Biden’s Trade Moves Raise Tensions Abroad but Draw Cheers in Swing States

President Biden has intensified efforts to shield American industries from foreign competition in an election year, as he courts blue-collar workers and attempts to avoid being outflanked on trade by his Republican rival, former President Donald J. Trump.

The moves have strained Mr. Biden’s relationships with international allies and rivals alike, drawing charges of protectionism from diplomats and some economists, including top Chinese officials during Treasury Secretary Janet L. Yellen’s recent trip to Beijing.

But the measures have cheered labor unions, environmental groups and other key members of Mr. Biden’s political support base, particularly in the swing states of the industrial Midwest.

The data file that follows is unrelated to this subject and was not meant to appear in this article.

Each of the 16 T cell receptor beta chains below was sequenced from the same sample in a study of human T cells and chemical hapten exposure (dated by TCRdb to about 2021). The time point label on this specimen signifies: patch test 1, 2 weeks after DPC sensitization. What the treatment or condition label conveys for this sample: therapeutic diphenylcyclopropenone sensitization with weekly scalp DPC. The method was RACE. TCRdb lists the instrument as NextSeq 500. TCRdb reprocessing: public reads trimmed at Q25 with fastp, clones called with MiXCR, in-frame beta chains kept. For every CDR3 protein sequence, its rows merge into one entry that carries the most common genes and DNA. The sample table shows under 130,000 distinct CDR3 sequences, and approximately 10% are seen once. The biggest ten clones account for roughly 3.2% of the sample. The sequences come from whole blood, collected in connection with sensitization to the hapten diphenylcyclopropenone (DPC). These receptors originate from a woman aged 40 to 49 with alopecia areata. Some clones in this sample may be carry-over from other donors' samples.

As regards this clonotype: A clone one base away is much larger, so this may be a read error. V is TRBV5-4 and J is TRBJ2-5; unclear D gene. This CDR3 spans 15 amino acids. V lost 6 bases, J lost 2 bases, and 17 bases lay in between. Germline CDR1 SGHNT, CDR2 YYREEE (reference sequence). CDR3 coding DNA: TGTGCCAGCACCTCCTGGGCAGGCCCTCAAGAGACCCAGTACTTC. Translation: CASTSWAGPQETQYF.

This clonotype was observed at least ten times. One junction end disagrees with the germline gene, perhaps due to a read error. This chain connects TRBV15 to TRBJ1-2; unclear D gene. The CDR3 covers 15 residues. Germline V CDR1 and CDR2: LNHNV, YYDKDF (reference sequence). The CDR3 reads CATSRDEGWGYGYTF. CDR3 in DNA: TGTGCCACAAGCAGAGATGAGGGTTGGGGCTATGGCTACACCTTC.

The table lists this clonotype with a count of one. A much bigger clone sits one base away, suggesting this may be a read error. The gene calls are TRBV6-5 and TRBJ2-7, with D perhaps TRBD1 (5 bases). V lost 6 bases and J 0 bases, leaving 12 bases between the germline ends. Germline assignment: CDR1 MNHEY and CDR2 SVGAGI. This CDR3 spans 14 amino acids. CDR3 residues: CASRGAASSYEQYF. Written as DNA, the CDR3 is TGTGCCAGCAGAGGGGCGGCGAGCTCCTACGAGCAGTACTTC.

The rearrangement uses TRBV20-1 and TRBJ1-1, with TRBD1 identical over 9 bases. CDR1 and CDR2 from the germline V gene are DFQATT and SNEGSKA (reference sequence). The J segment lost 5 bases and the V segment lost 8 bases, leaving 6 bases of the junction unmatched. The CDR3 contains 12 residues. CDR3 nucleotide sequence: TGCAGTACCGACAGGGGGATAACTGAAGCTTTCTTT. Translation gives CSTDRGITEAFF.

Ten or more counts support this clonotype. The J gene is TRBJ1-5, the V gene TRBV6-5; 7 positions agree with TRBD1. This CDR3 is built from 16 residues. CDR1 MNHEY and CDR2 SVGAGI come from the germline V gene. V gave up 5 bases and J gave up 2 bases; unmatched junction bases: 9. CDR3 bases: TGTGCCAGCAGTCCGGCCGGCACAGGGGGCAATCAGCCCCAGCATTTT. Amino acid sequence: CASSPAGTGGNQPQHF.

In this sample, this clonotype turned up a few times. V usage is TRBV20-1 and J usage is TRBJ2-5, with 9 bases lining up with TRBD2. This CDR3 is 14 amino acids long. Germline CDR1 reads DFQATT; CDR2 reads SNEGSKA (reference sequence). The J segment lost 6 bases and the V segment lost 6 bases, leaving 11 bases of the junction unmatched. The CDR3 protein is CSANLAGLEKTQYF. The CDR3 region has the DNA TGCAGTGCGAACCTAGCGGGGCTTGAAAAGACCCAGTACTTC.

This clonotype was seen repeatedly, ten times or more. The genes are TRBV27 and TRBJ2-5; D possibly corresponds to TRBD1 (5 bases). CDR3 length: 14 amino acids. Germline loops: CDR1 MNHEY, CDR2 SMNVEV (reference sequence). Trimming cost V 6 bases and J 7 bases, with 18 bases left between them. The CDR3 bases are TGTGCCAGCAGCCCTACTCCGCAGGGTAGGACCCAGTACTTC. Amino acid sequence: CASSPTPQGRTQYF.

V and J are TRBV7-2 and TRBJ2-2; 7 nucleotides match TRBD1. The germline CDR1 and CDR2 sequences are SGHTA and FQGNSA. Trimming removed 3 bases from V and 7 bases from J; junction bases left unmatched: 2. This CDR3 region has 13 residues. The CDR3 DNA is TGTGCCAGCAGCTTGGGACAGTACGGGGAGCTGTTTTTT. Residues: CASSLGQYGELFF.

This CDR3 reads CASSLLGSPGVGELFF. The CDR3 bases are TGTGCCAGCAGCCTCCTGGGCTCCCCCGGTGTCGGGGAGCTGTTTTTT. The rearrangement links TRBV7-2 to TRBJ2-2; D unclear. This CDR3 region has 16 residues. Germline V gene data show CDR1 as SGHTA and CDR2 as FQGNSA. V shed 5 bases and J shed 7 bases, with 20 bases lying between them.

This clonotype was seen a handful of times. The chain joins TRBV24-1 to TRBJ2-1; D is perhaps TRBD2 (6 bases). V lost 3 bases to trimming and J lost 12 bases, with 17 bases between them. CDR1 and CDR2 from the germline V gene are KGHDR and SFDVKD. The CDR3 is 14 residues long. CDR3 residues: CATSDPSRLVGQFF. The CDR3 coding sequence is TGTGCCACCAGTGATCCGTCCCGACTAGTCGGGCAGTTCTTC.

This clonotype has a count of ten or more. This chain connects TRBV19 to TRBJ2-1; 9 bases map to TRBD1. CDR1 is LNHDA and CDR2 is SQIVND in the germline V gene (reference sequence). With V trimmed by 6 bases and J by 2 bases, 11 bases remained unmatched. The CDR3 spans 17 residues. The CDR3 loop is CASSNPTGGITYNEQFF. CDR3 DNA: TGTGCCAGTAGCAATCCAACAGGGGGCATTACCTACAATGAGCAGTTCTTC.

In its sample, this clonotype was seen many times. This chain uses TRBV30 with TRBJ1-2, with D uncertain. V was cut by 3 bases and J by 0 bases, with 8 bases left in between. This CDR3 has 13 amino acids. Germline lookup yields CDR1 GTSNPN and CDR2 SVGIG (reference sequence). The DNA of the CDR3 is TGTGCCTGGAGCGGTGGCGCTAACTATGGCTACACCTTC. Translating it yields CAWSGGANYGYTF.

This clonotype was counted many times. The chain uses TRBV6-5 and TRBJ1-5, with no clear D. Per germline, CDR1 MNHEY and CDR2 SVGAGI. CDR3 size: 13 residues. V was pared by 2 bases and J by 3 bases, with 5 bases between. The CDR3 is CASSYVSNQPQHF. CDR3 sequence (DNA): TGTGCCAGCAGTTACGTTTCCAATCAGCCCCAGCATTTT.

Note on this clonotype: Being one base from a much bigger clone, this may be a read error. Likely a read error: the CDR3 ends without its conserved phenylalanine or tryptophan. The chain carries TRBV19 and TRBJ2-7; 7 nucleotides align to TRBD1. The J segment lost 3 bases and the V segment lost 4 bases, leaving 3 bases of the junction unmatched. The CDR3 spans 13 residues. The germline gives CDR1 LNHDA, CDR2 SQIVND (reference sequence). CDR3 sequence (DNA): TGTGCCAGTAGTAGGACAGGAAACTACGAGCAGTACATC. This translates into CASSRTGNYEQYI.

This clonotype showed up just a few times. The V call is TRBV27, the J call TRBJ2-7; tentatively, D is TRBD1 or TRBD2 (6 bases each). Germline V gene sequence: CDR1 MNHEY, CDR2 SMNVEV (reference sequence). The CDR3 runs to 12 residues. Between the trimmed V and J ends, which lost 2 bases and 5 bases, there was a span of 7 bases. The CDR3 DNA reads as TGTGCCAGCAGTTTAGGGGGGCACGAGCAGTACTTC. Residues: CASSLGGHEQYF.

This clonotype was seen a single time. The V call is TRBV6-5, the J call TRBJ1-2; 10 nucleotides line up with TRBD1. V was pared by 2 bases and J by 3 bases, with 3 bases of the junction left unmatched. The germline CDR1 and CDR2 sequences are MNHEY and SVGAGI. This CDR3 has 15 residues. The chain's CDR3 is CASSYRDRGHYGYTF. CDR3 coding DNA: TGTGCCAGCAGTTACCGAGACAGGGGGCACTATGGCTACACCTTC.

Mr. Biden and his administration have recently signaled they are preparing new tariffs and other measures to block cheap electric vehicles and other clean-energy imports from China. Those efforts, combined with new limits on American investment in China, restrictions on exports of advanced technology and subsidies for the U.S. semiconductor industry, fueled major tensions during Ms. Yellen’s visit.

Hours after she concluded a news conference in Beijing, the Biden administration announced that it would provide up to $6.6 billion in grants to Taiwan Semiconductor Manufacturing Company, the leading maker of the most advanced microchips, in an effort to bring some of the most cutting-edge semiconductor technology to the United States. The administration has been doling out billions of dollars to semiconductor companies as it looks to reduce its reliance on China for critical microchips.

The president has also announced opposition to Japanese steel-maker Nippon Steel’s proposed acquisition of the iconic domestic manufacturer U.S. Steel, saying that U.S. Steel should be domestically owned and that he “told our steel workers I have their backs, and I meant it.”

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